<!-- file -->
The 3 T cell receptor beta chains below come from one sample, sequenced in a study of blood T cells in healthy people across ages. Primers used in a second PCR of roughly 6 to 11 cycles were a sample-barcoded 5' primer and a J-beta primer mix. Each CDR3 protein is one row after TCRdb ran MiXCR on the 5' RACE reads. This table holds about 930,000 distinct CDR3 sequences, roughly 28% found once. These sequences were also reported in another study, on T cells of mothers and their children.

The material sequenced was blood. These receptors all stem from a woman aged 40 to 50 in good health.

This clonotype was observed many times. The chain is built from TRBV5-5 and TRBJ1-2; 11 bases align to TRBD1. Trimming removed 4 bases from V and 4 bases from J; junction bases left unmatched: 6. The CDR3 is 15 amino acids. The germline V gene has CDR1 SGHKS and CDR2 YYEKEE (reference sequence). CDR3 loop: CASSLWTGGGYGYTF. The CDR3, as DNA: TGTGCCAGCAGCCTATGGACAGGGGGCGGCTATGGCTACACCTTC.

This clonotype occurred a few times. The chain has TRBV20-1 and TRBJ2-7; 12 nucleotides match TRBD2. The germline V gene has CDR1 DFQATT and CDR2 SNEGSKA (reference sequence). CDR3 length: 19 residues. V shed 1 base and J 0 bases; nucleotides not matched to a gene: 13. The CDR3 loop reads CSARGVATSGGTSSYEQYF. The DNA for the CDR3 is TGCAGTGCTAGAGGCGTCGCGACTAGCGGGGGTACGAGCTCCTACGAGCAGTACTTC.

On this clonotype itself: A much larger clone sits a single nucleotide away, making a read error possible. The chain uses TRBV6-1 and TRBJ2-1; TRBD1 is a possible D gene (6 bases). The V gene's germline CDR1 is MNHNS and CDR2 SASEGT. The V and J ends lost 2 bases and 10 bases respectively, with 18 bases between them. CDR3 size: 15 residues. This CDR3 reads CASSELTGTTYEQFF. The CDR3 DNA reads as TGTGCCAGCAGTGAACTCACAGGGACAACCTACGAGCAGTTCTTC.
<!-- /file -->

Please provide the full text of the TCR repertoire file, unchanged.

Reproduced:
The 3 T cell receptor beta chains below come from one sample, sequenced in a study of blood T cells in healthy people across ages. Primers used in a second PCR of roughly 6 to 11 cycles were a sample-barcoded 5' primer and a J-beta primer mix. Each CDR3 protein is one row after TCRdb ran MiXCR on the 5' RACE reads. This table holds about 930,000 distinct CDR3 sequences, roughly 28% found once. These sequences were also reported in another study, on T cells of mothers and their children.

The material sequenced was blood. These receptors all stem from a woman aged 40 to 50 in good health.

This clonotype was observed many times. The chain is built from TRBV5-5 and TRBJ1-2; 11 bases align to TRBD1. Trimming removed 4 bases from V and 4 bases from J; junction bases left unmatched: 6. The CDR3 is 15 amino acids. The germline V gene has CDR1 SGHKS and CDR2 YYEKEE (reference sequence). CDR3 loop: CASSLWTGGGYGYTF. The CDR3, as DNA: TGTGCCAGCAGCCTATGGACAGGGGGCGGCTATGGCTACACCTTC.

This clonotype occurred a few times. The chain has TRBV20-1 and TRBJ2-7; 12 nucleotides match TRBD2. The germline V gene has CDR1 DFQATT and CDR2 SNEGSKA (reference sequence). CDR3 length: 19 residues. V shed 1 base and J 0 bases; nucleotides not matched to a gene: 13. The CDR3 loop reads CSARGVATSGGTSSYEQYF. The DNA for the CDR3 is TGCAGTGCTAGAGGCGTCGCGACTAGCGGGGGTACGAGCTCCTACGAGCAGTACTTC.

On this clonotype itself: A much larger clone sits a single nucleotide away, making a read error possible. The chain uses TRBV6-1 and TRBJ2-1; TRBD1 is a possible D gene (6 bases). The V gene's germline CDR1 is MNHNS and CDR2 SASEGT. The V and J ends lost 2 bases and 10 bases respectively, with 18 bases between them. CDR3 size: 15 residues. This CDR3 reads CASSELTGTTYEQFF. The CDR3 DNA reads as TGTGCCAGCAGTGAACTCACAGGGACAACCTACGAGCAGTTCTTC.